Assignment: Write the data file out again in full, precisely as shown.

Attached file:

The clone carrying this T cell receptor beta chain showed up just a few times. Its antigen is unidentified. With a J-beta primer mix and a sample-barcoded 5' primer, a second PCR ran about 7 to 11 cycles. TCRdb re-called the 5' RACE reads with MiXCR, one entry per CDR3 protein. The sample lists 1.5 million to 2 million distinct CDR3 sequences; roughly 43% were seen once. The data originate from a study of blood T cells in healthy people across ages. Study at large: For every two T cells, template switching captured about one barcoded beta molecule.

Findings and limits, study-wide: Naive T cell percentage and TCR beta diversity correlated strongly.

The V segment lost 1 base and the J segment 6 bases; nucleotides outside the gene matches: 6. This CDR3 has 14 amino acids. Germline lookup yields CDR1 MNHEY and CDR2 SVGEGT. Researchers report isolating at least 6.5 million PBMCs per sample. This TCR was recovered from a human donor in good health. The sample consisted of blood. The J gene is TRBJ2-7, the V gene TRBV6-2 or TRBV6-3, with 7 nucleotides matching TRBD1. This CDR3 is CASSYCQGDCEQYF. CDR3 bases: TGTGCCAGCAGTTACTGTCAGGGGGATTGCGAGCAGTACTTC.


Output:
The clone carrying this T cell receptor beta chain showed up just a few times. Its antigen is unidentified. With a J-beta primer mix and a sample-barcoded 5' primer, a second PCR ran about 7 to 11 cycles. TCRdb re-called the 5' RACE reads with MiXCR, one entry per CDR3 protein. The sample lists 1.5 million to 2 million distinct CDR3 sequences; roughly 43% were seen once. The data originate from a study of blood T cells in healthy people across ages. Study at large: For every two T cells, template switching captured about one barcoded beta molecule.

Findings and limits, study-wide: Naive T cell percentage and TCR beta diversity correlated strongly.

The V segment lost 1 base and the J segment 6 bases; nucleotides outside the gene matches: 6. This CDR3 has 14 amino acids. Germline lookup yields CDR1 MNHEY and CDR2 SVGEGT. Researchers report isolating at least 6.5 million PBMCs per sample. This TCR was recovered from a human donor in good health. The sample consisted of blood. The J gene is TRBJ2-7, the V gene TRBV6-2 or TRBV6-3, with 7 nucleotides matching TRBD1. This CDR3 is CASSYCQGDCEQYF. CDR3 bases: TGTGCCAGCAGTTACTGTCAGGGGGATTGCGAGCAGTACTTC.